Kodiak Island

Kodiak Island is a large island on the south coast of the U.S. state of Alaska, separated from the Alaska mainland by the Shelikof Strait. The largest island in the Kodiak Archipelago, Kodiak Island is the second largest island in the United States and the 80th largest island in the world, with an area of 9,311.24 km2 (3,595.09 sq mi).[2] It is 160 km (100 miles) long and in width ranges from 16 to 96 km (10 to 60 miles). Kodiak Island is the namesake for Kodiak Seamount, which lies off the coast at the Aleutian Trench. The largest community on the island is the city of Kodiak, Alaska.

Kodiak Island is mountainous and heavily forested in the north and east, but fairly treeless on the south. The island has many deep, ice-free bays that provide sheltered anchorages for boats. The southwestern two-thirds of the island, like much of the Kodiak Archipelago, is part of Kodiak National Wildlife Refuge.

Kodiak Island is part of the Kodiak Island Borough and Kodiak Archipelago of Alaska. The town of Kodiak is one of seven communities on Kodiak Island and is the island’s main city. All commercial transportation between the island and the outside world goes through this city either via ferryboat or airline. Other settlements include the villages of Akhiok, Old Harbor, Karluk, Larsen Bay, Port Lions, and an unorganized community near Cape Chiniak. The village of Ouzinkie on nearby Spruce Island is also part of the island community. Kodiak is also home to the largest U.S. Coast Guard base, which includes Integrated Support Command Kodiak, Air Station Kodiak, Communications Station Kodiak, and Aids to Navigation Station Kodiak.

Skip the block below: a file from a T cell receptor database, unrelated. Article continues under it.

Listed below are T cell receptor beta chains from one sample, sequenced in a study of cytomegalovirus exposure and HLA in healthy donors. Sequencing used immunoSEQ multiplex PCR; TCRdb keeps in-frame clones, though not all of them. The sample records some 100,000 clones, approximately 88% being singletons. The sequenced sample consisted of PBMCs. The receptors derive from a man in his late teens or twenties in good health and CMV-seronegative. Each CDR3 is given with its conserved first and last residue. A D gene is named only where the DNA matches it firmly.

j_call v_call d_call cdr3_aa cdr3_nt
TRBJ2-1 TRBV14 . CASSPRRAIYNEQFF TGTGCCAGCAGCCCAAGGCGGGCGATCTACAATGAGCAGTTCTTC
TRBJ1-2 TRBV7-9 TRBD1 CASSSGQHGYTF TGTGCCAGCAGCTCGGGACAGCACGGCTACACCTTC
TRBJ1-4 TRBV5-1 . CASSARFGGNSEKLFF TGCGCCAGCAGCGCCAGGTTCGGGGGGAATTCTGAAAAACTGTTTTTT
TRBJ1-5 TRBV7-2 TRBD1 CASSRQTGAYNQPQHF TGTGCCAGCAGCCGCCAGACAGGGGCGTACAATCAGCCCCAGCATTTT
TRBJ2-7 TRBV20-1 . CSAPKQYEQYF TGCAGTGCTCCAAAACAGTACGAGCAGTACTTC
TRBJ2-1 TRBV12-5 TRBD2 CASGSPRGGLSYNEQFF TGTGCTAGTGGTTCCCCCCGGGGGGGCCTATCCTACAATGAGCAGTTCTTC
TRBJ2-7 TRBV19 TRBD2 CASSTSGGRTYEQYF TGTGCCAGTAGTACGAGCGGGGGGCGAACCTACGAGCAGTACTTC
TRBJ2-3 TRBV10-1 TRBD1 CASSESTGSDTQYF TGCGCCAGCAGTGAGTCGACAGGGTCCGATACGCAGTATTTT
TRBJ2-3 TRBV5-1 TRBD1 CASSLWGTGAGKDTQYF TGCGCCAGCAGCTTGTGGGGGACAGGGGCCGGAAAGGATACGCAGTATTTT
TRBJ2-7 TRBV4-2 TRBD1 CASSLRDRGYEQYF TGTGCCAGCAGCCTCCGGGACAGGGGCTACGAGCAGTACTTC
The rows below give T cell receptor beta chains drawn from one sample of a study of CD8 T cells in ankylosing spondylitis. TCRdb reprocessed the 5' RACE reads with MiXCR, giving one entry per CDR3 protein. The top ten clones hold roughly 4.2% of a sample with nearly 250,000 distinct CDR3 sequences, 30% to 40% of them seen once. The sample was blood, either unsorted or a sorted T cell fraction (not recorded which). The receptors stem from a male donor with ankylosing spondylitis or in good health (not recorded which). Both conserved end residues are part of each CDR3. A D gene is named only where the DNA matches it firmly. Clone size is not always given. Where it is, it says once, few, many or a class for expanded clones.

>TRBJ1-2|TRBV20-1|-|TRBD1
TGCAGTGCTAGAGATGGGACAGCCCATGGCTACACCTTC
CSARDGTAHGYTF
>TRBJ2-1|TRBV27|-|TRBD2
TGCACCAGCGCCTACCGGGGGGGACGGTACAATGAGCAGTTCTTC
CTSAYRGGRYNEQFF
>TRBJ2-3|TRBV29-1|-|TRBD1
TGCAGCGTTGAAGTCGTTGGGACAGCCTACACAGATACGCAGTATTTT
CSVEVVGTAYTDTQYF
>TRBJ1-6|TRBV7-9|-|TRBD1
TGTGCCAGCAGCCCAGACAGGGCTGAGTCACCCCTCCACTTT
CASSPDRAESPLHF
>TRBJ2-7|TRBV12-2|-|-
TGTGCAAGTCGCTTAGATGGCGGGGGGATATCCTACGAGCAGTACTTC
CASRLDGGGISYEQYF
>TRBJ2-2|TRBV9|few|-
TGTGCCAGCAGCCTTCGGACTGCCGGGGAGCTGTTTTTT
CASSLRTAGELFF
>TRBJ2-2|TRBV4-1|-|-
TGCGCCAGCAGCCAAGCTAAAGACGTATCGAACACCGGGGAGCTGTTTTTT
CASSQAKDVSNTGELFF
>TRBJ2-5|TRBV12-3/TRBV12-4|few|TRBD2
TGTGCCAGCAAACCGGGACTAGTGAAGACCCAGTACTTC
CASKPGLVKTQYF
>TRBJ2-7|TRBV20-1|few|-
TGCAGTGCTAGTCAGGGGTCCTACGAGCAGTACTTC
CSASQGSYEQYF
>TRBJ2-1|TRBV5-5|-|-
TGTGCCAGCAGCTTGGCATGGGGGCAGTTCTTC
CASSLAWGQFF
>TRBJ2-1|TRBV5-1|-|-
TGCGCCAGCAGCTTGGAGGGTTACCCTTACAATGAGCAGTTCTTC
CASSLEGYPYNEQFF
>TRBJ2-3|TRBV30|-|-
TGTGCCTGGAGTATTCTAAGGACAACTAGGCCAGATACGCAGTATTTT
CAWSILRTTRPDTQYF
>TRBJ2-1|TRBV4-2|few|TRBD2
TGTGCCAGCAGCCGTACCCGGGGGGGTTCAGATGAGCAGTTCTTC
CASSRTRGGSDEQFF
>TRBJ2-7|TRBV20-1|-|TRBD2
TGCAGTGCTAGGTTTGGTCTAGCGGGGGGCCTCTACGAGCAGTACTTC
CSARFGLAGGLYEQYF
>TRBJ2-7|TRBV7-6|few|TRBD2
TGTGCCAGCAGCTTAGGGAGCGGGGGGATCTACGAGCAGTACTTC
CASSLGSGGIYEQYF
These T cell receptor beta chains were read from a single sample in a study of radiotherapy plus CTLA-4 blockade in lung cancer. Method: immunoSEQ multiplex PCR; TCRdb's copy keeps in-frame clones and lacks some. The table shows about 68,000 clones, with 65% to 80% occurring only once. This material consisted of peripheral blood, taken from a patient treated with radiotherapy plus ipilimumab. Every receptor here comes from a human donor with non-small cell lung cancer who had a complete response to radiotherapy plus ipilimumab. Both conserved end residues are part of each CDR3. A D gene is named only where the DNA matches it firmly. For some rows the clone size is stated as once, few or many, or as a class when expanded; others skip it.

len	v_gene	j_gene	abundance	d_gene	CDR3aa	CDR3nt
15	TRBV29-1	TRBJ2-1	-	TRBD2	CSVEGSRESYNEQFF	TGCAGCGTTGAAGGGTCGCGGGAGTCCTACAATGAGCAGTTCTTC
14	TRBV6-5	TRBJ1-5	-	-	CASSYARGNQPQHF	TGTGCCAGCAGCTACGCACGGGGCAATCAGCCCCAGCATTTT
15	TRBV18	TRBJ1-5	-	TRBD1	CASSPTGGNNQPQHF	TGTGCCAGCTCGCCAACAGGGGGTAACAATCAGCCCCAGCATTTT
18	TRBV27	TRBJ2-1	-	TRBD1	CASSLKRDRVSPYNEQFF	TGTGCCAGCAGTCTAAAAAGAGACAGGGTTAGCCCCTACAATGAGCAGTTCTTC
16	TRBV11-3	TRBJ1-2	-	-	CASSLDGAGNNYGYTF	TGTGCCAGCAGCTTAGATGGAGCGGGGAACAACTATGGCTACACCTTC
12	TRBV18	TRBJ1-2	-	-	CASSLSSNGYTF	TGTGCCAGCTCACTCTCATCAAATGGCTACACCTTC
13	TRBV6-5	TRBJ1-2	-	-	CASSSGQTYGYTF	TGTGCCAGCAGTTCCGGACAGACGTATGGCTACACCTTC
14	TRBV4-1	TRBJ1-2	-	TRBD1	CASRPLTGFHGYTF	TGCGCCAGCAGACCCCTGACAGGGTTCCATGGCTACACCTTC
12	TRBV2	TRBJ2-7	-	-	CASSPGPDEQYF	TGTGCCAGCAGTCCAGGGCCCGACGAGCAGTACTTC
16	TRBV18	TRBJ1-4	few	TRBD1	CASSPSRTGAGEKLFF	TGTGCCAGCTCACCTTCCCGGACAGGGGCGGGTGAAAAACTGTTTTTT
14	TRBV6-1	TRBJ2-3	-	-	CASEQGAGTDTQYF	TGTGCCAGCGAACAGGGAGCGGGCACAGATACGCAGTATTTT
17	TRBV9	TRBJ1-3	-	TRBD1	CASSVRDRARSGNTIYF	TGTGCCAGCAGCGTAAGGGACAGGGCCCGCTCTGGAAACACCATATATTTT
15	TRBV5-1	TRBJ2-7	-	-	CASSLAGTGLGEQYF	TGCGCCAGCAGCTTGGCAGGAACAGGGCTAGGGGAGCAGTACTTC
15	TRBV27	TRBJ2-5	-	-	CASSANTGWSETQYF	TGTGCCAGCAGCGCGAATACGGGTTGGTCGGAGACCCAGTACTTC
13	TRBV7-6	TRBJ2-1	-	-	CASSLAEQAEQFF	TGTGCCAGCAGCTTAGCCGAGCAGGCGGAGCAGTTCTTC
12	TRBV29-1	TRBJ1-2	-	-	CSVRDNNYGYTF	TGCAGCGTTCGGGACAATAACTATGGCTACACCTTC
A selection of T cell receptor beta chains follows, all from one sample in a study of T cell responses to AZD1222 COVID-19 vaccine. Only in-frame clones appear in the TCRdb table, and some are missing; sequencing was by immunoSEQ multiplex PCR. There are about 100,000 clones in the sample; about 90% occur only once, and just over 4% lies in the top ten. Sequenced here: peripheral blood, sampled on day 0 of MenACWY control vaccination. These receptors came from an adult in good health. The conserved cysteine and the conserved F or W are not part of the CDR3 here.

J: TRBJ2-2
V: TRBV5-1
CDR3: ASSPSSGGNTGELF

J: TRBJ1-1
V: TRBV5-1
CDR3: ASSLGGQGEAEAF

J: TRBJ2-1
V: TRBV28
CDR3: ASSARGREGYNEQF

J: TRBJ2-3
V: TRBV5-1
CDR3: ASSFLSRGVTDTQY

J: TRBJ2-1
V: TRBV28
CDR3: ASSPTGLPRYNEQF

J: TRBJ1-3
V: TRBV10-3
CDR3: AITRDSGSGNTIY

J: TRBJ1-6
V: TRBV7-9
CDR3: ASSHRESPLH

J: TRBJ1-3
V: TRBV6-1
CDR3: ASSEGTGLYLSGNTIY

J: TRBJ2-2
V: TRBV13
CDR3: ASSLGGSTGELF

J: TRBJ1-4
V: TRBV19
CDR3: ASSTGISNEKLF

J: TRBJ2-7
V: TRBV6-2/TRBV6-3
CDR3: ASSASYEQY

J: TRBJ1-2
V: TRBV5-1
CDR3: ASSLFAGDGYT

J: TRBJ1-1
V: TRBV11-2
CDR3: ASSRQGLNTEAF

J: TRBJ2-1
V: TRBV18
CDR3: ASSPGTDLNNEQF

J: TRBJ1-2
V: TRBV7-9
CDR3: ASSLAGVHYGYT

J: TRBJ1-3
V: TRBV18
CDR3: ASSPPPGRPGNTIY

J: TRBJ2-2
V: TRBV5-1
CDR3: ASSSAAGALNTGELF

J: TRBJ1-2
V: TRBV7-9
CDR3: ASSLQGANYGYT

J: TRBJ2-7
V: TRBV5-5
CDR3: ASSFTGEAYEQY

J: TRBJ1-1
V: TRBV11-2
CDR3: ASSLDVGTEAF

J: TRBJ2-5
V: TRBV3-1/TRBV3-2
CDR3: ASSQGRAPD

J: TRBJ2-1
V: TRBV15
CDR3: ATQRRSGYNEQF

The Kodiak Bear and the king crab are native to the island. The fishing industry is the most important economic activity on the island; fisheries include Pacific salmon, Pacific halibut, and crab. The Karluk River is famous for its salmon run. Logging, ranching, numerous canneries, and some copper mining are also prevalent

kenai-penninsula

King Salmon (South Eastern)